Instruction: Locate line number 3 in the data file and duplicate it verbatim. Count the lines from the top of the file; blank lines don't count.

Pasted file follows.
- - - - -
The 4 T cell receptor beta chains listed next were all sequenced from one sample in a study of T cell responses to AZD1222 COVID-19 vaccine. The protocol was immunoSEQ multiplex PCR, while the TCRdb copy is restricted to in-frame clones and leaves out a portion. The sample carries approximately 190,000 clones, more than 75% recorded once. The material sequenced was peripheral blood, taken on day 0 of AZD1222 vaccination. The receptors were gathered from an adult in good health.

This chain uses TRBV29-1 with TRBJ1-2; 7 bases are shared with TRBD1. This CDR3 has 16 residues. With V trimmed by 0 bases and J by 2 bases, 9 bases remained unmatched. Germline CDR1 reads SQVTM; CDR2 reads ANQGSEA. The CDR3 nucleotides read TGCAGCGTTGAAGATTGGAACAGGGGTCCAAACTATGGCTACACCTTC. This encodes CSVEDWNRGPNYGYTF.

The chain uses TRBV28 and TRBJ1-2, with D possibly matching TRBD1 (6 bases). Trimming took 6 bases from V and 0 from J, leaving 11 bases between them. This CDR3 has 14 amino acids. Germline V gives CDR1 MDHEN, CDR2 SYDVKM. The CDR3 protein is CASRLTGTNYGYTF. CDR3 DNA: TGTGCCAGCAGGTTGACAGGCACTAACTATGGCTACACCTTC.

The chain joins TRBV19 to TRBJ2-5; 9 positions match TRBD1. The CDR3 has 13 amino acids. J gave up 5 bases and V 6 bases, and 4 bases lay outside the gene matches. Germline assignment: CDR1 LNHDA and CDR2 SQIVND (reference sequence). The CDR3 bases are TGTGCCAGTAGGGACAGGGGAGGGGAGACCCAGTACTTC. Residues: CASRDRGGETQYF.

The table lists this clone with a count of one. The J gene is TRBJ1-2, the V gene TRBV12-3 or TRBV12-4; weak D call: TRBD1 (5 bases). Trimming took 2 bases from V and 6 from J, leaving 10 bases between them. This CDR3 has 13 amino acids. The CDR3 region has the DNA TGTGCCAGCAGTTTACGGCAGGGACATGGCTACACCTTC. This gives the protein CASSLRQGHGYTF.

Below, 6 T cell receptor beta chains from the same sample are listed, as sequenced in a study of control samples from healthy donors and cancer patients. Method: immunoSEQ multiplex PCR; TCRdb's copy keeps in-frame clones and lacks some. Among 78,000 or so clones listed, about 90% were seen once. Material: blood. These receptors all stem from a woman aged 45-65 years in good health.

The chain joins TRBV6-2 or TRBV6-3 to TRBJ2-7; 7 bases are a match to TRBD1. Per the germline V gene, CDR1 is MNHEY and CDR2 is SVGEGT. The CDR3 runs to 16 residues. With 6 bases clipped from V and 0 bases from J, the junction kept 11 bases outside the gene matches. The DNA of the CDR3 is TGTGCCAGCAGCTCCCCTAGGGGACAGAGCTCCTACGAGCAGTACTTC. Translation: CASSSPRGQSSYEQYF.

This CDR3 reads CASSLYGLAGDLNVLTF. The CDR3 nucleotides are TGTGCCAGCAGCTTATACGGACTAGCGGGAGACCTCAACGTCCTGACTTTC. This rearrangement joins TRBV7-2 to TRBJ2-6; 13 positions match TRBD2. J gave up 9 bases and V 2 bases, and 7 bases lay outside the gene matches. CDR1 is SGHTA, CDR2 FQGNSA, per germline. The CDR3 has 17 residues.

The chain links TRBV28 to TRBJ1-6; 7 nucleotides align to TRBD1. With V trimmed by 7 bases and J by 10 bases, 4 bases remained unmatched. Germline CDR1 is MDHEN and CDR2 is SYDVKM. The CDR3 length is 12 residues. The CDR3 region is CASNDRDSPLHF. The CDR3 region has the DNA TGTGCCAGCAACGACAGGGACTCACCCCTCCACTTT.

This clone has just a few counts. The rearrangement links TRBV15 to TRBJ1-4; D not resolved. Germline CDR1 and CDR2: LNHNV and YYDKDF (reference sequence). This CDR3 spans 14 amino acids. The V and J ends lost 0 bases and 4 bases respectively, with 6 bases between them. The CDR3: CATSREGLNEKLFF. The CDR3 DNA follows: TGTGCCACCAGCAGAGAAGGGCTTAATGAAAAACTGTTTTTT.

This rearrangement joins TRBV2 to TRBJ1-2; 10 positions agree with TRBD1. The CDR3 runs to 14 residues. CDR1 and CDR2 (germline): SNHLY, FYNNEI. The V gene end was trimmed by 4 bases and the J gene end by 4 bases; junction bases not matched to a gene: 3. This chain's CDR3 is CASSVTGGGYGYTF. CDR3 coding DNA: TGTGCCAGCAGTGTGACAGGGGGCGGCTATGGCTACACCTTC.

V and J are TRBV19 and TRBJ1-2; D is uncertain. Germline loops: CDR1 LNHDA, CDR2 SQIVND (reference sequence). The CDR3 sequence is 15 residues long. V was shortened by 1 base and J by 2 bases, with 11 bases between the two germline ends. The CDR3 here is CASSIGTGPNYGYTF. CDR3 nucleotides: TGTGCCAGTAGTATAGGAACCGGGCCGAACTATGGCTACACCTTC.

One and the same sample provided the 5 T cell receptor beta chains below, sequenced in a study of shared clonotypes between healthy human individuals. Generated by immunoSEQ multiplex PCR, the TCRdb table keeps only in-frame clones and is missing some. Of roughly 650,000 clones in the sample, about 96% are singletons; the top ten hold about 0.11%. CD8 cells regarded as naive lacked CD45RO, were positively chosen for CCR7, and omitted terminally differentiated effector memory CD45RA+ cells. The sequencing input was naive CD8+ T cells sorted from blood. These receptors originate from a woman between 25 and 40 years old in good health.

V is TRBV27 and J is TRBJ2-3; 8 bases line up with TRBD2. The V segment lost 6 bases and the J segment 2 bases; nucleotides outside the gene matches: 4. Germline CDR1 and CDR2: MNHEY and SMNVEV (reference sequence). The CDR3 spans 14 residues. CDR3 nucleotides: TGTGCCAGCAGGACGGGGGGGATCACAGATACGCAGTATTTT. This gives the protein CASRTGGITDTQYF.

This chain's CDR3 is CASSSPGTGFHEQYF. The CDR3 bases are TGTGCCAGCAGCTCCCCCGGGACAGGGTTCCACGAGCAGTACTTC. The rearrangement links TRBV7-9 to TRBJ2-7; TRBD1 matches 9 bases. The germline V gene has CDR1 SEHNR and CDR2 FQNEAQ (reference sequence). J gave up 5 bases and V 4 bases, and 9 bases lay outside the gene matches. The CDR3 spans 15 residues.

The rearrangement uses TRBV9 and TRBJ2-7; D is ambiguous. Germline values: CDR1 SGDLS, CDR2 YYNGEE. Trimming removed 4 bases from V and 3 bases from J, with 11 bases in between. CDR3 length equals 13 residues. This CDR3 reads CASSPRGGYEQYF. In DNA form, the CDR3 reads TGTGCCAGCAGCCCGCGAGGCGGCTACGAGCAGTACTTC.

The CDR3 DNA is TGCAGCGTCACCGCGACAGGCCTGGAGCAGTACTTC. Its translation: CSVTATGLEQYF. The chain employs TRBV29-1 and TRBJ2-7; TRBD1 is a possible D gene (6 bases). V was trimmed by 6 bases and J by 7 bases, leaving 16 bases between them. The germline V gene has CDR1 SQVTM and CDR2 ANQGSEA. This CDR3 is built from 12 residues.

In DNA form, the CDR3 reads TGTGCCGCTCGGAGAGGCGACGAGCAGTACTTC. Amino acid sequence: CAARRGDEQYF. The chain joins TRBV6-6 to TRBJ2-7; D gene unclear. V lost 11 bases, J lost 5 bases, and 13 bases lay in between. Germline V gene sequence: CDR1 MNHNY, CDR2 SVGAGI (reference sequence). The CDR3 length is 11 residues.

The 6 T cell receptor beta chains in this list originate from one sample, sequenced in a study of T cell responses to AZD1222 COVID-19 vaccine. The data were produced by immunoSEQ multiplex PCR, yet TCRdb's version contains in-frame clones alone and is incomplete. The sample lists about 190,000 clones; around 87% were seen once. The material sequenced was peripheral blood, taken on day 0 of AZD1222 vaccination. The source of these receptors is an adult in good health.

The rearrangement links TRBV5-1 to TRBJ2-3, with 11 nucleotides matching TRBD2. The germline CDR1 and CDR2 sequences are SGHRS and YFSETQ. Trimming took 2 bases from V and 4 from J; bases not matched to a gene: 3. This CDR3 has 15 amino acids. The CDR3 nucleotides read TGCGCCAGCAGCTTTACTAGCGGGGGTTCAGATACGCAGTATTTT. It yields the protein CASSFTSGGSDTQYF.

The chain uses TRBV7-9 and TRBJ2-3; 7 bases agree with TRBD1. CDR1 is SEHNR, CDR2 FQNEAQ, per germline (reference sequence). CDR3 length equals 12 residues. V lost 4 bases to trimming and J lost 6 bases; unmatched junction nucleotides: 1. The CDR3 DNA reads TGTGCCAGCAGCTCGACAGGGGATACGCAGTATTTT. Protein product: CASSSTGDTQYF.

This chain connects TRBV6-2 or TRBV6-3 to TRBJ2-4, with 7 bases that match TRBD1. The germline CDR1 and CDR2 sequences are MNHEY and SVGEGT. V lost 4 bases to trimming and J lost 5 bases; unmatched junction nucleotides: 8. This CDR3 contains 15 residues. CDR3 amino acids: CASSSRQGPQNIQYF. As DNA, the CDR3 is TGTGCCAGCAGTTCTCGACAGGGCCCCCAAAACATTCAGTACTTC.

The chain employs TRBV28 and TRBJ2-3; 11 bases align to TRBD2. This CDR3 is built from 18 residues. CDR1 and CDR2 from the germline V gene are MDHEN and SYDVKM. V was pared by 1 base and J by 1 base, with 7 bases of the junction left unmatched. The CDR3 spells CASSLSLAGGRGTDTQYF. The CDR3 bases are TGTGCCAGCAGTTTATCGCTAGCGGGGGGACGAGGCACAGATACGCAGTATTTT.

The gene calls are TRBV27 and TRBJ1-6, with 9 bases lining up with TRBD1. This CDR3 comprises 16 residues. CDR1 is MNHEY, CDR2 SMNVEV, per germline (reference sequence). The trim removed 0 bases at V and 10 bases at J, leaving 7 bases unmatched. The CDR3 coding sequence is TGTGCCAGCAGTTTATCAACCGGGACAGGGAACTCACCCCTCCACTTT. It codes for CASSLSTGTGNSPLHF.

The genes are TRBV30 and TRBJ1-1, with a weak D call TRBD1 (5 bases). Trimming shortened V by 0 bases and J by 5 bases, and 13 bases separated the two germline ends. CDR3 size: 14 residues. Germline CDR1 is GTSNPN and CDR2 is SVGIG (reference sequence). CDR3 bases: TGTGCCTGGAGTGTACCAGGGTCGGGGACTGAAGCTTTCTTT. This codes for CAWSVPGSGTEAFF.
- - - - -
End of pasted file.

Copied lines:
The chain uses TRBV28 and TRBJ1-2, with D possibly matching TRBD1 (6 bases). Trimming took 6 bases from V and 0 from J, leaving 11 bases between them. This CDR3 has 14 amino acids. Germline V gives CDR1 MDHEN, CDR2 SYDVKM. The CDR3 protein is CASRLTGTNYGYTF. CDR3 DNA: TGTGCCAGCAGGTTGACAGGCACTAACTATGGCTACACCTTC.